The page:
In the two weeks since Knicks point guard Jeremy Lin went from benchwarmer to global superstar, a wave of "Lin-spired" food and drinks has flooded New York City menus.
Bars around Madison Square Garden, where the Knicks play, are honoring the Taiwanese-American player with items like Lin-burgers and "Lings" — Asian-spiced chicken wings. Several bars have concocted "Lintinis," while the Shake Shack chain is offering a "Jeremy Lin-Mint," a chocolate and mint cookie milkshake. And BaoHaus, a restaurant near Union Square serving the Taiwanese dumplings known as bao, began selling one stuffed with a curry-spiked pork chop, pickled radish and carrots, and cilantro, a typical Taiwanese preparation.
"Being Asian, we're really excited about it," says Eddie Huang, a Taiwanese-American chef and hardcore Knicks fan whose restaurant walls are plastered with a shrine to Lin. "We feel a responsibility any time things are happening in the Taiwanese community to react, whether it's in the blog or the menu. It's a great opportunity to educate people about our food, our people."
Huang calls the new sandwich the "Taiwanese Te-Bao," a reference to Lin's devout Christianity and a play on the name of another high-profile Christian athlete, Denver Broncos quarterback Tim Tebow.
Lin had already been dumped this season by two teams, Golden State and Houston, before being picked up by New York in December. With the Knicks stumbling to an 8-15 start and in desperate need of a spark, coach Mike D'Antoni gave Lin a chance — and the team hasn't looked back. The Knicks have now climbed back into the playoff race in the NBA's Eastern Conference with Lin directing the offense and doing whatever it takes to win. He put up 38 points against Kobe Bryant and the Los Angeles Lakers, sunk a game-winning 3-pointer against Toronto and had 13 assists in a win over Sacramento this week.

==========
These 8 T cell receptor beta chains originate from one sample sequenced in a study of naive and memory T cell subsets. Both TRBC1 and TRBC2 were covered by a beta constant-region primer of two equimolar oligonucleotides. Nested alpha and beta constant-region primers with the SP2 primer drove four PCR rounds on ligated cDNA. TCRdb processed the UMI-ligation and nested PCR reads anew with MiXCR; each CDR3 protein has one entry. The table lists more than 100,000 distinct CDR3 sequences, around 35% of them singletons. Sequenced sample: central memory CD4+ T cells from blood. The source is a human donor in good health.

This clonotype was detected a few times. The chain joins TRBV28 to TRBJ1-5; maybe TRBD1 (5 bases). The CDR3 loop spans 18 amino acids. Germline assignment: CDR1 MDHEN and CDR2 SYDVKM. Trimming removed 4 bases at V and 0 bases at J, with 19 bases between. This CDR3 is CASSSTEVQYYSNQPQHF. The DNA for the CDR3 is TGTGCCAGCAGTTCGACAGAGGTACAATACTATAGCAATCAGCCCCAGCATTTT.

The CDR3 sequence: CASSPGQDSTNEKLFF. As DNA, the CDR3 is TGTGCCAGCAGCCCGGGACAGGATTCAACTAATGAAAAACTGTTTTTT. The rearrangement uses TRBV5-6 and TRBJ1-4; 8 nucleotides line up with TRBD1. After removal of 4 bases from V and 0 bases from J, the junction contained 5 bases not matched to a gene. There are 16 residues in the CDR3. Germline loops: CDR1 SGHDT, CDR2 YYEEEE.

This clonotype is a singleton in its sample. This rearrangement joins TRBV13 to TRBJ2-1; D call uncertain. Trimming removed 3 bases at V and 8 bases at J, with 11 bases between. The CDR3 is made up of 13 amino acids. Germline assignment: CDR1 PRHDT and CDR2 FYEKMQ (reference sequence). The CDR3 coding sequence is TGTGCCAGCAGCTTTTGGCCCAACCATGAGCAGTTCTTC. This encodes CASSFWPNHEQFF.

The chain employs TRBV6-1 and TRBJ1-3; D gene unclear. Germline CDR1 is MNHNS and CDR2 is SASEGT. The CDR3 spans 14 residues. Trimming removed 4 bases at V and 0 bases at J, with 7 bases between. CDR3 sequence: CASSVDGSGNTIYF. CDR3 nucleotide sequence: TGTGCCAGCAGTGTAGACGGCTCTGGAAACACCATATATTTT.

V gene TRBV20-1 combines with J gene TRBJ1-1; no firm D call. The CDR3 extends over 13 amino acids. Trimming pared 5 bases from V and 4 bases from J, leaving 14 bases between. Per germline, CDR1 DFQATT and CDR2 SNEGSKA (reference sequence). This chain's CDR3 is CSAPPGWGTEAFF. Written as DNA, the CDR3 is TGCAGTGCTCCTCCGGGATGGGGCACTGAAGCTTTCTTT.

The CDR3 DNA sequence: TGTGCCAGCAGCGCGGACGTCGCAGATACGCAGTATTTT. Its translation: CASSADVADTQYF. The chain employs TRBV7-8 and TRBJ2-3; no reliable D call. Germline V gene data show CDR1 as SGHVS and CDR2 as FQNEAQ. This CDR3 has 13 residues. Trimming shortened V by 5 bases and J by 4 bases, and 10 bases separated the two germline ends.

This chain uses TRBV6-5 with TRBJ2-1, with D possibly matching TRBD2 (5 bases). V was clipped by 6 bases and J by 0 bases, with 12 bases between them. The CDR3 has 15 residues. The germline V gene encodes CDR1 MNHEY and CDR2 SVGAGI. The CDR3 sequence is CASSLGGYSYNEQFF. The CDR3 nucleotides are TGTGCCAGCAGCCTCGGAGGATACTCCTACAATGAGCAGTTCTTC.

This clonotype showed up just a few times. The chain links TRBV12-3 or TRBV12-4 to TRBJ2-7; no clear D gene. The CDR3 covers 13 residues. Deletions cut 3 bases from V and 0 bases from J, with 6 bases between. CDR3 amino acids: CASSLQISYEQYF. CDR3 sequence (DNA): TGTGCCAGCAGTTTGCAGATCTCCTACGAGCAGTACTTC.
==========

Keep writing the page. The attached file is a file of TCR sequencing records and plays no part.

Thus began Linsanity.
Arctica Bar and Grill in the Murray Hill neighborhood colors their "Lintini" blue and orange — Knicks colors — with a dash of blue Curacao and an orange garnish. Ditto for their Lin and Tonic. Feile, a restaurant near Madison Square Garden, concocts a Lintini with Absolut Wild Tea Vodka. At the outskirts of Greenwich Village, Snap Sports Bar hosts an hour-long open bar — read free drinks — after every Knicks win.
"It's getting a lot of Knicks fans into the room," says co-owner Jordan Harris, whose bar introduced the Asian-inspired wings called "Lings" a couple games ago. "People like open bars."
On Friday, Feile was launching a Lin Burger, a pork burger spiked with five-spice seasoning (a basic of Chinese cuisine) and topped with Asian slaw. The pub also recently introduced "Yanling" — make that Yanjing - Beer, says manager Lauren Liberman, laughing as she stumbles over the beer's name.
Stout, another bar across the street from the Garden, also has added Yanjing to its lineup.
"It's not a beer we usually carry," says Stout manager Bonnie Rozales. "We're just bringing it in in honor of Mr. Lin."
Join the club. Since Lin burst onto the scene, the number of New York bars serving Yanjing has more than doubled to 340, says Mike Burmil, general sales manager at SKI Beer, the lager's area distributor.
"Our sales had been mediocre at best, and over the past couple of weeks it's just exploded," Burmil says. Existing customers doubled their standing orders, he said, and new customers have tripled, all in the last couple of weeks. "Our phones for new accounts have been crazy."
So what happens when all this dies down, when Lin cools off, or maybe even gets less game time once injured players begin returning? Will the Lintinis go away? Will beer sales shrink? Will burgers and bao come off menus?
"The sandwich is part of the menu," says Huang. "It's never coming off."
It's a... Linstitution.